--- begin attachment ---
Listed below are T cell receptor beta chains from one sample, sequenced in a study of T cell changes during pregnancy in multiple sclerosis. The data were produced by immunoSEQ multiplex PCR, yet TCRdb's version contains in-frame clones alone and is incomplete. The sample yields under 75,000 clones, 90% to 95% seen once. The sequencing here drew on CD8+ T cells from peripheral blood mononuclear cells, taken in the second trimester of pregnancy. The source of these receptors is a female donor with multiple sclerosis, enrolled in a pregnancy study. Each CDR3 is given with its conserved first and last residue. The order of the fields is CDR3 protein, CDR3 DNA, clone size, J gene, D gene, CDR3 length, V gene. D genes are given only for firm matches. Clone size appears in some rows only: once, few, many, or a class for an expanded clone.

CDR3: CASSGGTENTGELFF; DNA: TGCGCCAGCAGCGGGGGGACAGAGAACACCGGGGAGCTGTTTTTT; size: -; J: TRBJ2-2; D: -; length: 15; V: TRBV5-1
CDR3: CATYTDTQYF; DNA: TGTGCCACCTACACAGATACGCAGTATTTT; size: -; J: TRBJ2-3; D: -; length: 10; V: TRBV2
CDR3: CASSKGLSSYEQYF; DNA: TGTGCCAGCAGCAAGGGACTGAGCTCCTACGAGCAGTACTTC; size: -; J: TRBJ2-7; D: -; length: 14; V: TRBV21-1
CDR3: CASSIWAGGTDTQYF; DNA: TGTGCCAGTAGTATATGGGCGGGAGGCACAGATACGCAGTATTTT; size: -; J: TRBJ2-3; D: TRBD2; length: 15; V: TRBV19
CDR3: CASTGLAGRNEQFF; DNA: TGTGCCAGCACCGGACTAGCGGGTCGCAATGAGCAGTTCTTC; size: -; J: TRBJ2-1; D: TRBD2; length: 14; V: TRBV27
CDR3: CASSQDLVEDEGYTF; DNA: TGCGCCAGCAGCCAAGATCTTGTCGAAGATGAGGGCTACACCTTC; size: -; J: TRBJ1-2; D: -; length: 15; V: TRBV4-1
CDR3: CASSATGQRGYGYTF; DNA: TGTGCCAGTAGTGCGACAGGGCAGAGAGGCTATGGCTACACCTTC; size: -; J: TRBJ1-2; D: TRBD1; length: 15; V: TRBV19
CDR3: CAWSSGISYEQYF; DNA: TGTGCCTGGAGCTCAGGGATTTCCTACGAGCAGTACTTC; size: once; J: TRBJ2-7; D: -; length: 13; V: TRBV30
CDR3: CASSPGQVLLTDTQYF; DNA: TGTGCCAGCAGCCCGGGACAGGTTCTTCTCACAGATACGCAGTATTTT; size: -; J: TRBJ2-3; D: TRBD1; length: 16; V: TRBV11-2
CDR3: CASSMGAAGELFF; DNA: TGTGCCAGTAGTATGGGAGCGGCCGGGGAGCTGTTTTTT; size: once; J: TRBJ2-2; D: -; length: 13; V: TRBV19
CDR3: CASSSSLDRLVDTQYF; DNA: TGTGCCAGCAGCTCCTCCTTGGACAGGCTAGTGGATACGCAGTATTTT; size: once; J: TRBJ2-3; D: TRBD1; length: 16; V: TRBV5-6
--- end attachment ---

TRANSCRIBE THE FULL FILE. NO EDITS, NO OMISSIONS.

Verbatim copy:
Listed below are T cell receptor beta chains from one sample, sequenced in a study of T cell changes during pregnancy in multiple sclerosis. The data were produced by immunoSEQ multiplex PCR, yet TCRdb's version contains in-frame clones alone and is incomplete. The sample yields under 75,000 clones, 90% to 95% seen once. The sequencing here drew on CD8+ T cells from peripheral blood mononuclear cells, taken in the second trimester of pregnancy. The source of these receptors is a female donor with multiple sclerosis, enrolled in a pregnancy study. Each CDR3 is given with its conserved first and last residue. The order of the fields is CDR3 protein, CDR3 DNA, clone size, J gene, D gene, CDR3 length, V gene. D genes are given only for firm matches. Clone size appears in some rows only: once, few, many, or a class for an expanded clone.

CDR3: CASSGGTENTGELFF; DNA: TGCGCCAGCAGCGGGGGGACAGAGAACACCGGGGAGCTGTTTTTT; size: -; J: TRBJ2-2; D: -; length: 15; V: TRBV5-1
CDR3: CATYTDTQYF; DNA: TGTGCCACCTACACAGATACGCAGTATTTT; size: -; J: TRBJ2-3; D: -; length: 10; V: TRBV2
CDR3: CASSKGLSSYEQYF; DNA: TGTGCCAGCAGCAAGGGACTGAGCTCCTACGAGCAGTACTTC; size: -; J: TRBJ2-7; D: -; length: 14; V: TRBV21-1
CDR3: CASSIWAGGTDTQYF; DNA: TGTGCCAGTAGTATATGGGCGGGAGGCACAGATACGCAGTATTTT; size: -; J: TRBJ2-3; D: TRBD2; length: 15; V: TRBV19
CDR3: CASTGLAGRNEQFF; DNA: TGTGCCAGCACCGGACTAGCGGGTCGCAATGAGCAGTTCTTC; size: -; J: TRBJ2-1; D: TRBD2; length: 14; V: TRBV27
CDR3: CASSQDLVEDEGYTF; DNA: TGCGCCAGCAGCCAAGATCTTGTCGAAGATGAGGGCTACACCTTC; size: -; J: TRBJ1-2; D: -; length: 15; V: TRBV4-1
CDR3: CASSATGQRGYGYTF; DNA: TGTGCCAGTAGTGCGACAGGGCAGAGAGGCTATGGCTACACCTTC; size: -; J: TRBJ1-2; D: TRBD1; length: 15; V: TRBV19
CDR3: CAWSSGISYEQYF; DNA: TGTGCCTGGAGCTCAGGGATTTCCTACGAGCAGTACTTC; size: once; J: TRBJ2-7; D: -; length: 13; V: TRBV30
CDR3: CASSPGQVLLTDTQYF; DNA: TGTGCCAGCAGCCCGGGACAGGTTCTTCTCACAGATACGCAGTATTTT; size: -; J: TRBJ2-3; D: TRBD1; length: 16; V: TRBV11-2
CDR3: CASSMGAAGELFF; DNA: TGTGCCAGTAGTATGGGAGCGGCCGGGGAGCTGTTTTTT; size: once; J: TRBJ2-2; D: -; length: 13; V: TRBV19
CDR3: CASSSSLDRLVDTQYF; DNA: TGTGCCAGCAGCTCCTCCTTGGACAGGCTAGTGGATACGCAGTATTTT; size: once; J: TRBJ2-3; D: TRBD1; length: 16; V: TRBV5-6